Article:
And third, what happens to oil, gas and fishing resources if borders and territories change, or disappear beneath the sea? Can the rights and responsibilities of a country exist with no landmass, as is predicted for some Pacific islands? What happens if the Northwest passage becomes permanently passable? If handled well, this is a huge opportunity. But without an agreed international framework, as is, for example, the case in the Arctic, on how to assess and adjudicate territorial claims, political tensions are bound to rise.

The multilateral system is at risk if the international community fails to address these threats. Those most affected by climate change are not those most responsible for causing it. This could fuel a politics of resentment: north-south but also south-south, pitting major emitters against those most affected. In short, the geopolitics of climate change will extend far beyond the environment and will link old problems in new ways.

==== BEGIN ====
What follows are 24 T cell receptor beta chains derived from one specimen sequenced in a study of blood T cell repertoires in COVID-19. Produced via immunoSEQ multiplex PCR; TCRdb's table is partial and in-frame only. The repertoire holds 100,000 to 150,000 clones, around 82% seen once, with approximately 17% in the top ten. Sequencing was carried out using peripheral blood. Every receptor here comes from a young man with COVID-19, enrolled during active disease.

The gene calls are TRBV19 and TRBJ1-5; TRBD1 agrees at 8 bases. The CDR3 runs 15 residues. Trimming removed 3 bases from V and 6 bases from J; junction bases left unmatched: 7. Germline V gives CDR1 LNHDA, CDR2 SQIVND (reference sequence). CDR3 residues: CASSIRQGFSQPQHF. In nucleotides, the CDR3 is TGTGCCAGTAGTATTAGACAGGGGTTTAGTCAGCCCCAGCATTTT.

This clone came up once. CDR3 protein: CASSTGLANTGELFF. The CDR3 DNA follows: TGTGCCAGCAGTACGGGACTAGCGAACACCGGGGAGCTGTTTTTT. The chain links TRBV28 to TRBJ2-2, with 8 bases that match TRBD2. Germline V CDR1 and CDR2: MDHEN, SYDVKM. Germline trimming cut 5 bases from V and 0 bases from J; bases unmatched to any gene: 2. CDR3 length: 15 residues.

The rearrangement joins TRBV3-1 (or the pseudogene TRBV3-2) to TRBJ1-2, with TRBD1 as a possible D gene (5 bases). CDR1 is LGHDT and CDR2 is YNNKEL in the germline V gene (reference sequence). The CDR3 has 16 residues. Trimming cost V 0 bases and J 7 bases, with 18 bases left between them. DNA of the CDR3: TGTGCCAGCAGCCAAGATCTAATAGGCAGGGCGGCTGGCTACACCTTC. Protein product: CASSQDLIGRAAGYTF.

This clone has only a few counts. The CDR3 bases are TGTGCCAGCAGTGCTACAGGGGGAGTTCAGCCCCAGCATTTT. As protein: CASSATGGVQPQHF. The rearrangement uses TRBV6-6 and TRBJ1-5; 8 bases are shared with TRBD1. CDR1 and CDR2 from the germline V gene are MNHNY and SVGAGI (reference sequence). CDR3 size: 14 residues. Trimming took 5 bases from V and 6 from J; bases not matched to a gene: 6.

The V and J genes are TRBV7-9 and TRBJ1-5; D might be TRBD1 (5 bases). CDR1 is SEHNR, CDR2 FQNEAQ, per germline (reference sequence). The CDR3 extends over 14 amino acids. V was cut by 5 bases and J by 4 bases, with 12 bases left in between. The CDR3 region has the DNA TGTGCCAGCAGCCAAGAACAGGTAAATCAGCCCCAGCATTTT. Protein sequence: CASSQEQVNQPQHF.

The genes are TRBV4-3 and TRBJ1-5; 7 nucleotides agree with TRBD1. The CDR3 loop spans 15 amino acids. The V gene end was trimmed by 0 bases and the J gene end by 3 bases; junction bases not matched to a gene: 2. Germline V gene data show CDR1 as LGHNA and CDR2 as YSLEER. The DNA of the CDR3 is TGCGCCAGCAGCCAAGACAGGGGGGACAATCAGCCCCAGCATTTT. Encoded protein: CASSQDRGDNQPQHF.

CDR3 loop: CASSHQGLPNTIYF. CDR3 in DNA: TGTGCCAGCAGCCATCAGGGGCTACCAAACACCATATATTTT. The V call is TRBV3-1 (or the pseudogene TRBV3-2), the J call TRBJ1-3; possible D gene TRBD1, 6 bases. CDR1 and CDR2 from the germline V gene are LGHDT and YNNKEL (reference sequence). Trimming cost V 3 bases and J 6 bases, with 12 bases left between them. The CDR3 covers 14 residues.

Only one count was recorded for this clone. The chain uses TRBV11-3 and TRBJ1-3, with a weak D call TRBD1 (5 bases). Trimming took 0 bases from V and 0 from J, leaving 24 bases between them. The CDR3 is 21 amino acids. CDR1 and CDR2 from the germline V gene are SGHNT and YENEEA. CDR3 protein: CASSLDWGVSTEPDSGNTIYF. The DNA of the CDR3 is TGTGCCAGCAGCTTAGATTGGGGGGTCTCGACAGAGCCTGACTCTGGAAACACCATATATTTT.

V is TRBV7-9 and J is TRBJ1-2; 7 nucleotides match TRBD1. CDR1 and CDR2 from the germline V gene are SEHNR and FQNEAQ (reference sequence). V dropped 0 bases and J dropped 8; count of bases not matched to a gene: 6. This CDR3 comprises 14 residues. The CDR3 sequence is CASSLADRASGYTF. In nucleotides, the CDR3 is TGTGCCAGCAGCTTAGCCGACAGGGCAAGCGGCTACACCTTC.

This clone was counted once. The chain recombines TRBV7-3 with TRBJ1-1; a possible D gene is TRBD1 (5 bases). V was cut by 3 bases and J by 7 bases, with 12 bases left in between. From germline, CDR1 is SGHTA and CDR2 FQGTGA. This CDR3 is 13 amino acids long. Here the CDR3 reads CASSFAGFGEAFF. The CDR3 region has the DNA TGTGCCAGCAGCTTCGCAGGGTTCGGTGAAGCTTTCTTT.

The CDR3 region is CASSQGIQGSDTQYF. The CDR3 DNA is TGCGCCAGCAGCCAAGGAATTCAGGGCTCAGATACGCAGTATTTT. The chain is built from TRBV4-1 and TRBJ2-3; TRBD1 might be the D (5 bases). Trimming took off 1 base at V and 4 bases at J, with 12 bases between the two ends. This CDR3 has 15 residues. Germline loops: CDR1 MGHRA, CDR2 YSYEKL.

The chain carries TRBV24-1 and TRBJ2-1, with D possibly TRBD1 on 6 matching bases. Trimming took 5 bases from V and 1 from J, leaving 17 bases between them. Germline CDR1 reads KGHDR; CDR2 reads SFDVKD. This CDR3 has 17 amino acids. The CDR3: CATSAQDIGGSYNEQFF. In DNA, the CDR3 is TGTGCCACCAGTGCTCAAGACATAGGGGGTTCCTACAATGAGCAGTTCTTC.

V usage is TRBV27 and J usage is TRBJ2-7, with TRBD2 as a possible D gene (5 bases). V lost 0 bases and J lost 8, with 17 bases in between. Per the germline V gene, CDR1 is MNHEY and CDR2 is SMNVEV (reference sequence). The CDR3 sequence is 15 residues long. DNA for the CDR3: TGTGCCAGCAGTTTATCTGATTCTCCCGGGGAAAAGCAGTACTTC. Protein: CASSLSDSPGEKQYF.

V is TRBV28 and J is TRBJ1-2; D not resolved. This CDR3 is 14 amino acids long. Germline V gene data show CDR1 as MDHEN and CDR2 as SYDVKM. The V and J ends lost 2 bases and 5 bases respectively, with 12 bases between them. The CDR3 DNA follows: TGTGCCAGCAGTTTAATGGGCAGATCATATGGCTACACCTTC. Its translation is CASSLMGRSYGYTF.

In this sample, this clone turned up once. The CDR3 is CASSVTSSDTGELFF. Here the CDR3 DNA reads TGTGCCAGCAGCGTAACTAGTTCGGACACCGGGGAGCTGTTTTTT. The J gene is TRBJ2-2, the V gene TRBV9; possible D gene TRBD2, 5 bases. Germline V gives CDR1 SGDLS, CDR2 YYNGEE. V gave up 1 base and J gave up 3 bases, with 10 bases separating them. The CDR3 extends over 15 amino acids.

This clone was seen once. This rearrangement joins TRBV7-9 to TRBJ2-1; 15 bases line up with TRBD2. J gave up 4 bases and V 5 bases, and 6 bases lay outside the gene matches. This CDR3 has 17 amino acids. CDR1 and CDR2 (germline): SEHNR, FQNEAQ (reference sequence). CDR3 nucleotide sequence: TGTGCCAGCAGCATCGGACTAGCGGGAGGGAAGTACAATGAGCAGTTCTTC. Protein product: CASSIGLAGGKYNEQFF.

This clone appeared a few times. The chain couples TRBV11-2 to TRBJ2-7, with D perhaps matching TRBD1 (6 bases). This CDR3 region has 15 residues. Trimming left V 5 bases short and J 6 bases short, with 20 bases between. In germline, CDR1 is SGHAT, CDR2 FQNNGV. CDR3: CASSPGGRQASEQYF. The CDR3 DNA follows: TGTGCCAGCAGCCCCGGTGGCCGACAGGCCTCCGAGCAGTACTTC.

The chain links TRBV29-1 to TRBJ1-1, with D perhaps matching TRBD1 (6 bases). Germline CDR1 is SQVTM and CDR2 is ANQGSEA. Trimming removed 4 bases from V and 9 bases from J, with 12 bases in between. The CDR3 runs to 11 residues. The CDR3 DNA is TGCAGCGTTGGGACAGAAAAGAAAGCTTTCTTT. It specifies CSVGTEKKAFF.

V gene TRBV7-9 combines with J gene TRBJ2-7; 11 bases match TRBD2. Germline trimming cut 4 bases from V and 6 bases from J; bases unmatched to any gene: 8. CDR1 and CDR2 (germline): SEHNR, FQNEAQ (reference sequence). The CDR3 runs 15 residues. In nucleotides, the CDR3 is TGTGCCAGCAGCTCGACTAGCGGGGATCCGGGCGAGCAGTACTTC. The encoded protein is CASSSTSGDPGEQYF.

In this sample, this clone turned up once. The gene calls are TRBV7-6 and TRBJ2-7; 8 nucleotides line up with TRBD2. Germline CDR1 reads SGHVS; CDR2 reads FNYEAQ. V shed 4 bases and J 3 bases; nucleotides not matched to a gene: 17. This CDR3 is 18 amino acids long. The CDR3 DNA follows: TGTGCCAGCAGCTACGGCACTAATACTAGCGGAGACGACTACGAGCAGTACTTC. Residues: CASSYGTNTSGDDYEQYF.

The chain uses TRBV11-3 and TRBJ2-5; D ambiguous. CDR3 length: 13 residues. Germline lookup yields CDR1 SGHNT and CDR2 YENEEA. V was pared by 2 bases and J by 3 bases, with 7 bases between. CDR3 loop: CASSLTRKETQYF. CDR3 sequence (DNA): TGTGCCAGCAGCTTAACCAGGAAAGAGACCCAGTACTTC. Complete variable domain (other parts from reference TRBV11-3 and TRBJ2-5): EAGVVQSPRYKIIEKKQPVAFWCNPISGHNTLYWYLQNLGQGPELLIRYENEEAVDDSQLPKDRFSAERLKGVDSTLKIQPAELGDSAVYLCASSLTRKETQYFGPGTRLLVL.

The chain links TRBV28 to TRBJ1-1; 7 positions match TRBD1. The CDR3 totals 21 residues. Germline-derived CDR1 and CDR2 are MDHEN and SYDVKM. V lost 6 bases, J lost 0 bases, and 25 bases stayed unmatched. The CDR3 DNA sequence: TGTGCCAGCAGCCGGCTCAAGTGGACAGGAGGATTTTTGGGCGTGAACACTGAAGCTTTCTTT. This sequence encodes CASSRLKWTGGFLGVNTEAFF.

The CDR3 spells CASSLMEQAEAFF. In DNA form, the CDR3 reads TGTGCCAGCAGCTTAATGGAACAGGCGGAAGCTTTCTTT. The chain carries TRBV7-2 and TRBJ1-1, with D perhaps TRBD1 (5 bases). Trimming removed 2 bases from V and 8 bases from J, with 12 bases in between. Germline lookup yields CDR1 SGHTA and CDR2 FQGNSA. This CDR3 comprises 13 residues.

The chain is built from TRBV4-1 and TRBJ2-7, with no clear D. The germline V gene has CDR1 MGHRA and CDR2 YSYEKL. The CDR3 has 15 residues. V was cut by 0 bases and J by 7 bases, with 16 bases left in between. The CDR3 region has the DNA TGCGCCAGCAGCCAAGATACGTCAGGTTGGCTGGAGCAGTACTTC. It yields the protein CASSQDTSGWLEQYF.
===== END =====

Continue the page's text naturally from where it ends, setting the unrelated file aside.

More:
What are we proposing?

First, to build up EU capacities across the board: from monitoring and early warning, to conflict prevention, crisis management and disaster response. If we agree as EU that the security impact of climate change is real and affecting our own interests then we should make the necessary financial resources available.

We should also develop "carbon diplomacy". We need to do more focused research and shared analysis with partners on what the security hot spots will be and how we can best tackle them together. In all our relationships - from Africa to the Middle East, from Latin America to Central Asia and beyond - we should raise awareness about the security effects of climate change and build capacity in those countries that will be hit hardest.